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My project is your project January 10, 2011

Posted by mareserinitatis in grad school.
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Stringformes is looking for a research project. Her advisor told her, “I’m interested in what you’re interested.” She goes on to say:

You could talk to the other lab members to see how they end up with their projects.

I did, all of them said that either a previous student worked on it before he/she graduated, or that PI got a grant working on something in particular, or a new project just got started when that person joined the lab.

So, no original thought. In the end PI still controls everything. So hypocritical and confusing.

I spent the past few days reading over all of his publications to see if I could find a pattern of what he’s been doing. Or what seems to be a particularly hot thing that I could contribute more to. But when doing that I can’t help feeling like cheating. Yes they are interesting to me, but no they are not my ideas. They are surreptitiously snatched from under his nose.

No it’s not even that. It makes me feel like I’m trying to impress him by kissing up to him. Not my intention, and I don’t want to feel that way no matter what it looks like to everyone else.

My observation and experience tells me that this isn’t a stupid approach, but it is a good question as to how one chooses a project. I’ve seen three types of advisors: those who really don’t care which project you pick (within obvious limitations), those who want you to pick from a very narrow area (which may involve a pet project of theirs), and those who hand you a project.

Before starting my PhD program, I wasn’t sure if I would be staying at NDSU or not. I spent part of my last year there starting a project that would be my PhD project had I stayed. The project was actually quite a ways outside of my advisor’s expertise, though it still dealt with electromagnetics. He specialized in one method of electromagnetic modeling, and I was choosing to do another technique in order to study a phenomenon with which he had only passing familiarity. I ended up spending a good chunk of time talking to a prof in the physics department. My advisor was the type of person who was interested in getting into new research areas, and he often encouraged his students to stretch their (and thus his) boundaries. There is a danger in this sort of approach: make sure that if you do this, you have someone else who is an expert in this field with whom you can consult. Also, the way things worked in this department, I was expected to take my project proposal and apply for funding (with my advisor’s help, of course). If I couldn’t get funding, I’d be on a TA.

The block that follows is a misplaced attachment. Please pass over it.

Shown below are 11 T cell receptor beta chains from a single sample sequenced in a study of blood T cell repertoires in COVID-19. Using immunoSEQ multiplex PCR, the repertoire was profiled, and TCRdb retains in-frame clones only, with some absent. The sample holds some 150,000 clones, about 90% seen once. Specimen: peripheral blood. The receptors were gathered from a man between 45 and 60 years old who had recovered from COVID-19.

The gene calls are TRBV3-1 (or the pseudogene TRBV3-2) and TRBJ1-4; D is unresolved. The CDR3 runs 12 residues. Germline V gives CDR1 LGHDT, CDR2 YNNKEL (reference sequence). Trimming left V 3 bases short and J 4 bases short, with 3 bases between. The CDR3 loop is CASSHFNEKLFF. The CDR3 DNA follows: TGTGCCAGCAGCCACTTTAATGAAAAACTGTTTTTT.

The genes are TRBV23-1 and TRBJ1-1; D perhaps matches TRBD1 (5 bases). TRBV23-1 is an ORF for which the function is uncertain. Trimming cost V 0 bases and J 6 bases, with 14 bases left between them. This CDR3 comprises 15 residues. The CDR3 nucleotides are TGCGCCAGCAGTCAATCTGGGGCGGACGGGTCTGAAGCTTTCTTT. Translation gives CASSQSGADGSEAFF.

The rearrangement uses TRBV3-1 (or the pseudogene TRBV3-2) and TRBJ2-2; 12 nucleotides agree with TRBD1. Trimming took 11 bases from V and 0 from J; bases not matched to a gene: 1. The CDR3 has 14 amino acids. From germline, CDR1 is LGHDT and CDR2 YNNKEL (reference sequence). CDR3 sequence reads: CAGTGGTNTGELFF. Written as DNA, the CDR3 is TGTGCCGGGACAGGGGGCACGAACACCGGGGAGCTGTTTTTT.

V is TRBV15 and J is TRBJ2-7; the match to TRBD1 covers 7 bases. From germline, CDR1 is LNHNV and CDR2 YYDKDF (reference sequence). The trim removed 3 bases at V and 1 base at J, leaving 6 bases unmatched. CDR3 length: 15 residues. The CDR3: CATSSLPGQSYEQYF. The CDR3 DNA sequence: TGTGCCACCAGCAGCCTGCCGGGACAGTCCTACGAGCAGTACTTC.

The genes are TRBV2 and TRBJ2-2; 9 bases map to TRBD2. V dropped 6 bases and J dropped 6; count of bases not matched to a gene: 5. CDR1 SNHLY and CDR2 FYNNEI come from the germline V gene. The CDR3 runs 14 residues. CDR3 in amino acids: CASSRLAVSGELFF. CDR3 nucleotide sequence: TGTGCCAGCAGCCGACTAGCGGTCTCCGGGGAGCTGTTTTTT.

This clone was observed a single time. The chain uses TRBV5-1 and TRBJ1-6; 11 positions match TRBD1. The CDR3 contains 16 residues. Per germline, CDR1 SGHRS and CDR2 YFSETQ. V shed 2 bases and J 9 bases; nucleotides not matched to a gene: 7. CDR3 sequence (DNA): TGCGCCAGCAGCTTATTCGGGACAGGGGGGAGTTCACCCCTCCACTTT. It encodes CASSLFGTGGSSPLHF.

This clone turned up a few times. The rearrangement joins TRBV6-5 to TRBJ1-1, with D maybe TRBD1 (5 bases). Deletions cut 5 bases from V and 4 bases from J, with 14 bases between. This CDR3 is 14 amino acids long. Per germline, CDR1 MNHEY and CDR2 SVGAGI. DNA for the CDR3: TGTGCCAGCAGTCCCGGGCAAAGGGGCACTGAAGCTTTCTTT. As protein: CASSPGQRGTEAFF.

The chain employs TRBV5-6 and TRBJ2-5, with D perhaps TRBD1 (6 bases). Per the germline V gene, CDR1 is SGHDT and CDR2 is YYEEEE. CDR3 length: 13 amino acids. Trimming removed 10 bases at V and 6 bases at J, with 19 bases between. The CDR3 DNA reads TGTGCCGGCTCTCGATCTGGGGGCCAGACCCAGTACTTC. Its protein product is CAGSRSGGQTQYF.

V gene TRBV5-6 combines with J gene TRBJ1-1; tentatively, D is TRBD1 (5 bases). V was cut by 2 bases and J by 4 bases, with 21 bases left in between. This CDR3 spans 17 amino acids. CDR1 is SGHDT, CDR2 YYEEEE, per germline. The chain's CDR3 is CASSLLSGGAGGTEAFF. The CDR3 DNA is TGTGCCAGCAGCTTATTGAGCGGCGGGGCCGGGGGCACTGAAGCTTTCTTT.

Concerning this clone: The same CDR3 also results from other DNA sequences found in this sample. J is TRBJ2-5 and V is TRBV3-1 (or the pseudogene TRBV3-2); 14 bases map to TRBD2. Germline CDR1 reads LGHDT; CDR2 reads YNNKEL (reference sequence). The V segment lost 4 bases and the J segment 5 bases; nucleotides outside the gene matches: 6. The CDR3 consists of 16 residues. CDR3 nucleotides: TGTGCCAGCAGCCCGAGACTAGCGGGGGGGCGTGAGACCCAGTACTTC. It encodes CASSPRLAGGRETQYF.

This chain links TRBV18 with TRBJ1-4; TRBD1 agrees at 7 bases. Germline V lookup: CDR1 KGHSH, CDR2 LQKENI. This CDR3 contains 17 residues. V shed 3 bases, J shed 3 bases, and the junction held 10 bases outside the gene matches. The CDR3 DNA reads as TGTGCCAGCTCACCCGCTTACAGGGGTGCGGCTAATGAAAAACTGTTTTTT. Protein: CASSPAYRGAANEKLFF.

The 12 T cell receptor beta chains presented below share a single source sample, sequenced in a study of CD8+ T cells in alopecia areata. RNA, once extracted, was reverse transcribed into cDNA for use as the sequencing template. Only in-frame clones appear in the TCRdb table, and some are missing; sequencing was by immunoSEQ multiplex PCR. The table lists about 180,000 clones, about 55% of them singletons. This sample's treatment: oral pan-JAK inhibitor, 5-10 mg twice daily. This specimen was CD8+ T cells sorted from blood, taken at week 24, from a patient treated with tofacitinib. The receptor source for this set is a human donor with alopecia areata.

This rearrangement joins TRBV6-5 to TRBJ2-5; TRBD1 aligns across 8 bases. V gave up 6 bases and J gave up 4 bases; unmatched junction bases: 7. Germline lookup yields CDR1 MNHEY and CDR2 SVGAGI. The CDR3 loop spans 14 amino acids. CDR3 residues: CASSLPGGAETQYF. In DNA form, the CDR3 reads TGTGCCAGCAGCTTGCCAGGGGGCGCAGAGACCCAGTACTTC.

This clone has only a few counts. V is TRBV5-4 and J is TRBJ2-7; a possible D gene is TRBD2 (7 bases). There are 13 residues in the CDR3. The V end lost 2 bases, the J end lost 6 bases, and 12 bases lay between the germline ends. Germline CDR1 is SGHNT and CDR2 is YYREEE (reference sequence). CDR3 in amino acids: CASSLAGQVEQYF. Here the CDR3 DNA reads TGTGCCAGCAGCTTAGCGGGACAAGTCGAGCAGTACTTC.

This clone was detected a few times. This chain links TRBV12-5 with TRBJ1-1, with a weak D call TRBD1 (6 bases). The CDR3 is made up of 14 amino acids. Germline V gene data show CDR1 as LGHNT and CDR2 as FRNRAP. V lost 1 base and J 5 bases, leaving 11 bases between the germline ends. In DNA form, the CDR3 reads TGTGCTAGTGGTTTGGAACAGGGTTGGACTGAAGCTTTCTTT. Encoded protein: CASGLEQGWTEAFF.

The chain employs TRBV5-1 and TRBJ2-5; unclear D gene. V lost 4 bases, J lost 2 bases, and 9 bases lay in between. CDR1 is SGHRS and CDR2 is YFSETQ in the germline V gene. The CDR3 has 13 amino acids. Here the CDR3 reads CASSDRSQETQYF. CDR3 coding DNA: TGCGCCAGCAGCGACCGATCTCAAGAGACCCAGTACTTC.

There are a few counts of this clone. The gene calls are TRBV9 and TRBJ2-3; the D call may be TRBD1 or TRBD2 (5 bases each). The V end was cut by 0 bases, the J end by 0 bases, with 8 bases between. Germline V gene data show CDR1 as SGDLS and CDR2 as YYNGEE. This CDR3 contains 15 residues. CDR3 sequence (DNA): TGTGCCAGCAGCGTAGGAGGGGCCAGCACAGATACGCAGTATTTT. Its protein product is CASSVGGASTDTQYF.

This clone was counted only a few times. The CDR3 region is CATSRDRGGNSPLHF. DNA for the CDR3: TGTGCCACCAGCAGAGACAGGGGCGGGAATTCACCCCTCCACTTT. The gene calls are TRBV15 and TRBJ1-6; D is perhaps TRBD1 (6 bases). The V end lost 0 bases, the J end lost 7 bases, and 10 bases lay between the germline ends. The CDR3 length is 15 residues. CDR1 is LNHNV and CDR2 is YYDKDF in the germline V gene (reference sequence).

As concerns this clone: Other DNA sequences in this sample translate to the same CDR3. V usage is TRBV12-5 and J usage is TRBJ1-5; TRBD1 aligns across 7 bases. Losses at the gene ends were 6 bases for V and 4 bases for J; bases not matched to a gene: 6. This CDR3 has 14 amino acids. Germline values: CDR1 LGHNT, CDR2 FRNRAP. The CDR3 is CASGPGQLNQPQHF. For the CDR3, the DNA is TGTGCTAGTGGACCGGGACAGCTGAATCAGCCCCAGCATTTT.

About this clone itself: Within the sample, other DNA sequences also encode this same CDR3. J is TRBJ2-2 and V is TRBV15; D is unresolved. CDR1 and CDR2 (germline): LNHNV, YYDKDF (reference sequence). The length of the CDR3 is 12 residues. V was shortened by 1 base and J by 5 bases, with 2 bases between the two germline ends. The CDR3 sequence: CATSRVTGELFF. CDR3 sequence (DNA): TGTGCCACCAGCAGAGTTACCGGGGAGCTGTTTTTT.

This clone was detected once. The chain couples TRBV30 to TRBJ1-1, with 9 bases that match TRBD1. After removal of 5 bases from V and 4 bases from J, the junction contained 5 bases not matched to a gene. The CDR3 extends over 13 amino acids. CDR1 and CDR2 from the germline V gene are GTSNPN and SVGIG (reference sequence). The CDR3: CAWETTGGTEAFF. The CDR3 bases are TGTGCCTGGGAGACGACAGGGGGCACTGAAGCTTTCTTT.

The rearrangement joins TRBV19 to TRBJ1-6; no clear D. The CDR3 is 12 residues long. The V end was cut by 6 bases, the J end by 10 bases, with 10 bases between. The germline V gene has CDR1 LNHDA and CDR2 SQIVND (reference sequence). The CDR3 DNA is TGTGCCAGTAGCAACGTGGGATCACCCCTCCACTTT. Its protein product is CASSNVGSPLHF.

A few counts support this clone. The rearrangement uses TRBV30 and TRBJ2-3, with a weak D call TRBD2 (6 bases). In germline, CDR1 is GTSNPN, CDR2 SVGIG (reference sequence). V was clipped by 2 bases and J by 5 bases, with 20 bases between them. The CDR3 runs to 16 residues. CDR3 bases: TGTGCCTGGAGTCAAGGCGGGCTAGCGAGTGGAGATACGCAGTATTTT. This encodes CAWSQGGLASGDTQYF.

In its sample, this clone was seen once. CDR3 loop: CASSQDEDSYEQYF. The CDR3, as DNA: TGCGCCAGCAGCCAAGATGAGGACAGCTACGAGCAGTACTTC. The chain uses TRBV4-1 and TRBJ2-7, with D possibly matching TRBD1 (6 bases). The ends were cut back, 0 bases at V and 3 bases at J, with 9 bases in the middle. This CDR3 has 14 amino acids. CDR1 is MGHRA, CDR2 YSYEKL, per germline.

So yes, there are people who are very willing to let you explore and choose a project even if it’s not in their predominant area of research.

On the other hand, I don’t know how many people are willing to do that. My first advisor in my PhD program turned down a suggestion I had for a project (which I still think would be a heckuva a lot of fun) because he said none of his funding could cover it and he didn’t want me TAing. (Apparently applying for funding wasn’t an option…) Other friends have advisors who have very specific projects that need doing under their grants, and therefore were more or less handed projects.

My advice when put in this situation is to have a frank discussion with your advisor and see what the limitations are, funding-wise. If you really have no constraints on a topic, does this mean you’ll be TAing or working in a lab on some other project while trying to eek out the time to work on your dissertation project? What are the limits? (Actually, the ideal scenario is having this discussion before you even choose to go to the school, but in some places, I realize that’s not possible.)

I do think being able to pick out a topic of your own interest is the best way to go. One of my friends had a project for a PhD in engineering. Somewhere along the line, his advisor wanted him to explore something similar to the device he was working on, but it would be used in a different type of environment. After a year and a half, my friend was growing increasingly angry and depressed because his advisor’s project wasn’t working at all, and if he’d continued to work on his project, he would be done. Fortunately, when he went to talk to his advisor about this, saying he wanted to finish up his original project and graduate, his advisor agreed that it was time to let the tangential project go by the wayside. (Of course, I think there may have been some mention of quitting in there…)

My advice, therefore, is to talk with one’s advisor and see what sort of constraints exist. Is it really okay to pick a project completely of your own choosing? If not, on what areas would they like you to focus? What are the funding possibilities for each? Will you be given sufficient time to work on things, or will you end up with a TA or RA doing something else while doing your project in your ‘free time’? How much guidance can you get from your advisor if you choose something outside his or her area? Do you have access to other researchers who can help you if your advisor cannot? If you work with someone else on the side, will this create conflicting levels of expectations from your advisor versus them?

And then, once you have some idea of your constraints, pick something that you’re really passionate about.

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Comments»

1. Strigiformes - January 10, 2011

Constrains is the word. I just wish I could articulate that point as well as the way you do here when I had his attention for that one millisecond.

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